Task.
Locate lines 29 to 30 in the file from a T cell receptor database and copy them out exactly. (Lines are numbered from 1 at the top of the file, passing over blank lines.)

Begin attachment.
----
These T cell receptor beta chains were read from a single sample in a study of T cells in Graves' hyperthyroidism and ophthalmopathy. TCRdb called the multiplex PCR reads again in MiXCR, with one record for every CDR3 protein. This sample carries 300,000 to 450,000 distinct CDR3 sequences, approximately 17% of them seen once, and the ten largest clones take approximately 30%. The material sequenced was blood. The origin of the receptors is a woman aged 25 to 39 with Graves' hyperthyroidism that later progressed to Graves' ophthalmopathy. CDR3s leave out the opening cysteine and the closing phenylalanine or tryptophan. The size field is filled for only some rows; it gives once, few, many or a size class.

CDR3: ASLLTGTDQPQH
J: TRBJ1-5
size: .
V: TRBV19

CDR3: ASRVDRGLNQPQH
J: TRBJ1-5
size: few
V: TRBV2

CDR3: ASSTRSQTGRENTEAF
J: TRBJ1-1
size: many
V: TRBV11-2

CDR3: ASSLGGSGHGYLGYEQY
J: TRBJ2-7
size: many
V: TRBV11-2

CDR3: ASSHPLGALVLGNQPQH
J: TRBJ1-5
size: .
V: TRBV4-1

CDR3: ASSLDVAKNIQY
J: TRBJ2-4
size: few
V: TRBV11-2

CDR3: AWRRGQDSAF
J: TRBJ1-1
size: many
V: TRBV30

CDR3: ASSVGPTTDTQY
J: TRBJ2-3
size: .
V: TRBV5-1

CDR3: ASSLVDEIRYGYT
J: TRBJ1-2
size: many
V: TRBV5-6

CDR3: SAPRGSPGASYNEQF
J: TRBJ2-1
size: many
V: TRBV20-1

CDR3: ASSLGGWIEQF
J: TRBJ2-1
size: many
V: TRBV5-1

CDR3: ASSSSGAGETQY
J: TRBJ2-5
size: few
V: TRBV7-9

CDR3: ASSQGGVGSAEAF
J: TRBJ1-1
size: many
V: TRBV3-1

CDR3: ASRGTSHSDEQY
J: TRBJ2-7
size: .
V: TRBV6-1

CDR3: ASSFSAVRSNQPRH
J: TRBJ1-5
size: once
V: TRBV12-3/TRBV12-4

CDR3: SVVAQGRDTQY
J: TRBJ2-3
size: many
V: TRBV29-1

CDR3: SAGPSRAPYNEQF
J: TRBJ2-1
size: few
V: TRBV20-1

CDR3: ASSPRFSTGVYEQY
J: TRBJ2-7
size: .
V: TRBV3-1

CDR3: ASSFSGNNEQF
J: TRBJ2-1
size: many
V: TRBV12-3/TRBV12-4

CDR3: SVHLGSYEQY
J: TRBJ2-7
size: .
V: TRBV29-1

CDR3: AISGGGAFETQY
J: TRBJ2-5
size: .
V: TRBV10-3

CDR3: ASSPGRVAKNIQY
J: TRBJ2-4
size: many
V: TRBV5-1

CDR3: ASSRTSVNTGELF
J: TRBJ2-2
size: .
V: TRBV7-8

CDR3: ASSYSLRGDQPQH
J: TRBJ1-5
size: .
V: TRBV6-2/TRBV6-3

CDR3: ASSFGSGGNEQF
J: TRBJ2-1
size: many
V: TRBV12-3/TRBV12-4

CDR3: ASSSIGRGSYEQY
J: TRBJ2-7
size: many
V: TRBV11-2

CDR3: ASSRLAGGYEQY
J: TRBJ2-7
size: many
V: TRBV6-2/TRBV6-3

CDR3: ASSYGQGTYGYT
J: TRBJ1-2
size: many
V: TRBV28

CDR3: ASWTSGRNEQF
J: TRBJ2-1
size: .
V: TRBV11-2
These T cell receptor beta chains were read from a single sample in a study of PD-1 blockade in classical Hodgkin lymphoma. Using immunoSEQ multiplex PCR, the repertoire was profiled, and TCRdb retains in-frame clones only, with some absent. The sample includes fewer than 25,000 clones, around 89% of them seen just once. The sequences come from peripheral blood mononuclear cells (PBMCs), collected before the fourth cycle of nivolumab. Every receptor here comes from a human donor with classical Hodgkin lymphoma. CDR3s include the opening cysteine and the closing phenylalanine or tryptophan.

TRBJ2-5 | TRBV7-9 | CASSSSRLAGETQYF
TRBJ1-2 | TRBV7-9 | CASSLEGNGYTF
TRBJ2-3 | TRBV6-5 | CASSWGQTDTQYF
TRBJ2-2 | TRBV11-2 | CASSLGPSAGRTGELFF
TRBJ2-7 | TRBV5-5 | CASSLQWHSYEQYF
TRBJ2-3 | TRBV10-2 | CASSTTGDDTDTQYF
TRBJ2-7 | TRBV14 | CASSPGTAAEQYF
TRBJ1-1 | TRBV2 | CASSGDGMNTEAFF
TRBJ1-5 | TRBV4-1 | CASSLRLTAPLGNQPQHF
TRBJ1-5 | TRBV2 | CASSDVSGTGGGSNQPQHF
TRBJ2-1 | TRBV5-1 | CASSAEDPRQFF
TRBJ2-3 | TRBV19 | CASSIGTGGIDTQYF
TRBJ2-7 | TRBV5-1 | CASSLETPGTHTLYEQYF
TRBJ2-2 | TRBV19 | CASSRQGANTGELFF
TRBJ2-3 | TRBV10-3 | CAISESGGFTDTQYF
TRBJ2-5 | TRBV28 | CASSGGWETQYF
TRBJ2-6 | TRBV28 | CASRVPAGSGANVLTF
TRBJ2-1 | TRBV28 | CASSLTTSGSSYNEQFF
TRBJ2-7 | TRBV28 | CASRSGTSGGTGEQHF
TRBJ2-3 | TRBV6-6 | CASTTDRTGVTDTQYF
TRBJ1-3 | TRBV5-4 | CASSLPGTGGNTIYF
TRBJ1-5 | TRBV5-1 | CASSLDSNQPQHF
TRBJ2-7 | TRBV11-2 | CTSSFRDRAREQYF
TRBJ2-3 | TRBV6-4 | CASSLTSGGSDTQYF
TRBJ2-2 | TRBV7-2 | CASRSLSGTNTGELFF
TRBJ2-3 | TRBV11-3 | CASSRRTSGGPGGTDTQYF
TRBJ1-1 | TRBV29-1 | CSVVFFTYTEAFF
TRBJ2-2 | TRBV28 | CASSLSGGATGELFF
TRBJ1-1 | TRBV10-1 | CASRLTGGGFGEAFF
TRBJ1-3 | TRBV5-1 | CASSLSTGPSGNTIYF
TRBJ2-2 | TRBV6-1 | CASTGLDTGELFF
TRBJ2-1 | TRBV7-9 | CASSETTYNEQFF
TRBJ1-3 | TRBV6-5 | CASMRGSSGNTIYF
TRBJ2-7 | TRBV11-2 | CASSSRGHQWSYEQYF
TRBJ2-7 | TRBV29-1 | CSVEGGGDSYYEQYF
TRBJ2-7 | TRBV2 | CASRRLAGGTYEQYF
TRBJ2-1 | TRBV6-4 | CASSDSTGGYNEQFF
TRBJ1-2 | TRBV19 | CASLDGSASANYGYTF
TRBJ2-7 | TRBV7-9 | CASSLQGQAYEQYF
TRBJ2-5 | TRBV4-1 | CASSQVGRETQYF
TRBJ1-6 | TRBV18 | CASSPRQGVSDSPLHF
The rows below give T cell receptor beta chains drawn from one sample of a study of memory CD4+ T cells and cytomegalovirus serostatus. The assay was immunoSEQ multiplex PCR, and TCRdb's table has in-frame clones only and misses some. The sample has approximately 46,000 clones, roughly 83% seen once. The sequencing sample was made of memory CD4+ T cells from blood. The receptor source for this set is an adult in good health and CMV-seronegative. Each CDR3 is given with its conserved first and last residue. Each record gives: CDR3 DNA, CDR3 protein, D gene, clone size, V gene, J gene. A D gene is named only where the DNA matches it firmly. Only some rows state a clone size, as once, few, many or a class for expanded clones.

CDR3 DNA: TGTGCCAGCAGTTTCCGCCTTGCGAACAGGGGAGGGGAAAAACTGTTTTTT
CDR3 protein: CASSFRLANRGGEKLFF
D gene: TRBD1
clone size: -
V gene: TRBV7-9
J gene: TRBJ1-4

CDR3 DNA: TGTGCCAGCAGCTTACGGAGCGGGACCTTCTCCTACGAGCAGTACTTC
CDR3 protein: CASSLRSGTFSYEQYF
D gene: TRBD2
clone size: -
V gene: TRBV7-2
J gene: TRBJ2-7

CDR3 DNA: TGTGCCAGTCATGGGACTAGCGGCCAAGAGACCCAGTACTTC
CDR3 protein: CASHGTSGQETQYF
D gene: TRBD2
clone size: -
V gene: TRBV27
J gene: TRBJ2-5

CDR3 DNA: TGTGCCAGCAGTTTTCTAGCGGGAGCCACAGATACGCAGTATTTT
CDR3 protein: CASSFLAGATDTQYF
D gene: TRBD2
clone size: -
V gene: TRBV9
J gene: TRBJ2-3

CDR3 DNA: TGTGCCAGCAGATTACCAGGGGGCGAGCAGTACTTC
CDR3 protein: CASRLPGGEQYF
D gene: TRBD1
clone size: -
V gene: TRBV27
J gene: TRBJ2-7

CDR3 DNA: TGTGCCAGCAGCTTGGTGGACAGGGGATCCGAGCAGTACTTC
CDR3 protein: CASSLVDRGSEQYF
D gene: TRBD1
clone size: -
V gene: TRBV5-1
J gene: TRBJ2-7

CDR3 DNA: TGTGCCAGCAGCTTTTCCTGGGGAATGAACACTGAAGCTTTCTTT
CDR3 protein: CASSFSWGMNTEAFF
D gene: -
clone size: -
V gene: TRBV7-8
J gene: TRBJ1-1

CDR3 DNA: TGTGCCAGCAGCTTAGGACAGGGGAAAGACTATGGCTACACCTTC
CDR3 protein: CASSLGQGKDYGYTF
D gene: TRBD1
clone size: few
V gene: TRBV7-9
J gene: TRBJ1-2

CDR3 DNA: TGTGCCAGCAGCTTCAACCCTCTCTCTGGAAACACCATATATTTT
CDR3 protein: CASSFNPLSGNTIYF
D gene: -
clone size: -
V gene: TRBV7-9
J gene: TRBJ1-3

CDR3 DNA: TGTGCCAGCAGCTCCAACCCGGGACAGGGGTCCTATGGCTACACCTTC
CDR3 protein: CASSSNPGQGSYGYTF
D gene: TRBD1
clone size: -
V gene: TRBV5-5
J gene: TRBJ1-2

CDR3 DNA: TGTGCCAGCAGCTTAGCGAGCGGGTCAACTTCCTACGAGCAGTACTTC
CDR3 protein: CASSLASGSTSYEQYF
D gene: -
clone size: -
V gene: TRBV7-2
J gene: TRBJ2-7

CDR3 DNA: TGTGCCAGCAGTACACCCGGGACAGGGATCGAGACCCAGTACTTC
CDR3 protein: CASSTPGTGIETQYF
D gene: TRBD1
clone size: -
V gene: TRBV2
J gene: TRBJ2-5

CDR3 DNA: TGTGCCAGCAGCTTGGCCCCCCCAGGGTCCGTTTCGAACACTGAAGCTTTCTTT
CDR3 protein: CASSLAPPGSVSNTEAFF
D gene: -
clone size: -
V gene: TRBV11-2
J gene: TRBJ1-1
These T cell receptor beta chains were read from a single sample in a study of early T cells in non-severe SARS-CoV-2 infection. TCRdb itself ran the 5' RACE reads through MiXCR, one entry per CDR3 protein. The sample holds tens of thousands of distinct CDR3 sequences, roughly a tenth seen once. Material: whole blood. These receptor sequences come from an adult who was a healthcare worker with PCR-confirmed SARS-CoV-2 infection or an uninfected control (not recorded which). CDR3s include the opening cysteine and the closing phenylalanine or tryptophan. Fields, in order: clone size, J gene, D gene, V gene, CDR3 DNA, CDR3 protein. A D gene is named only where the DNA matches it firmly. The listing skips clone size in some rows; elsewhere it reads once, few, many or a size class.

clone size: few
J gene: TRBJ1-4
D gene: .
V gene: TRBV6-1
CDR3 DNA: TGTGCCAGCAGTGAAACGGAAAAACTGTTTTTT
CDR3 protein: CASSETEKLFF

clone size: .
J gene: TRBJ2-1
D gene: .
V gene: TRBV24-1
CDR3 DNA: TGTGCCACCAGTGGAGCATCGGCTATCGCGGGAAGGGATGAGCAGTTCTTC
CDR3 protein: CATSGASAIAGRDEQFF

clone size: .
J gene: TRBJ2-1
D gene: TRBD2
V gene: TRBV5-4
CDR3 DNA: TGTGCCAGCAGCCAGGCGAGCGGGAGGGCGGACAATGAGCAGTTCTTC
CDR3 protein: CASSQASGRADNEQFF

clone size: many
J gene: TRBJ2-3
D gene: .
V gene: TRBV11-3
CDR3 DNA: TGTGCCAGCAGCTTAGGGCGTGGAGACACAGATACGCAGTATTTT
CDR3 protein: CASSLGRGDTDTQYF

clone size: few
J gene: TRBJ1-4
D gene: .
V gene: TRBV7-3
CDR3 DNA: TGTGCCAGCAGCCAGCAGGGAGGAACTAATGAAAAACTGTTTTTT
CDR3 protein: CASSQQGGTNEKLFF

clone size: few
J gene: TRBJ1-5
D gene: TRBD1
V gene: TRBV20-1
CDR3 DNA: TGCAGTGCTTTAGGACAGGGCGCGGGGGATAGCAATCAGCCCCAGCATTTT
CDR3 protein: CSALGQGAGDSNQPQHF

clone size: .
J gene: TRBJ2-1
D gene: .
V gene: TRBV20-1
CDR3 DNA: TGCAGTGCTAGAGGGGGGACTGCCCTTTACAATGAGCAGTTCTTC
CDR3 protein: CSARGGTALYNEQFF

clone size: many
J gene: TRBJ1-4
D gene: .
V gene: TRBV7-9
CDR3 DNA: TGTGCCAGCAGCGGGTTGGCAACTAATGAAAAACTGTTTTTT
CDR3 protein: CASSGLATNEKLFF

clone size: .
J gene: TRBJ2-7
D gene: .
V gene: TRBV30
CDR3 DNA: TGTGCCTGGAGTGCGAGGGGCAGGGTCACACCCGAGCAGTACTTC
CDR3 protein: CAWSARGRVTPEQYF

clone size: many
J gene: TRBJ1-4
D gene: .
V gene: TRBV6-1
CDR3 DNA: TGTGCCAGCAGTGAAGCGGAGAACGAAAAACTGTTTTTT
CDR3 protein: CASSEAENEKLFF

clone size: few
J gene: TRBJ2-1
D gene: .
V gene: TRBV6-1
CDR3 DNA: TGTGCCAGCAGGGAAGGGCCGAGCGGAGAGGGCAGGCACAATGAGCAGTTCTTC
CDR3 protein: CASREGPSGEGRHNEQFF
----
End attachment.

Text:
V: TRBV30

CDR3: ASSVGPTTDTQY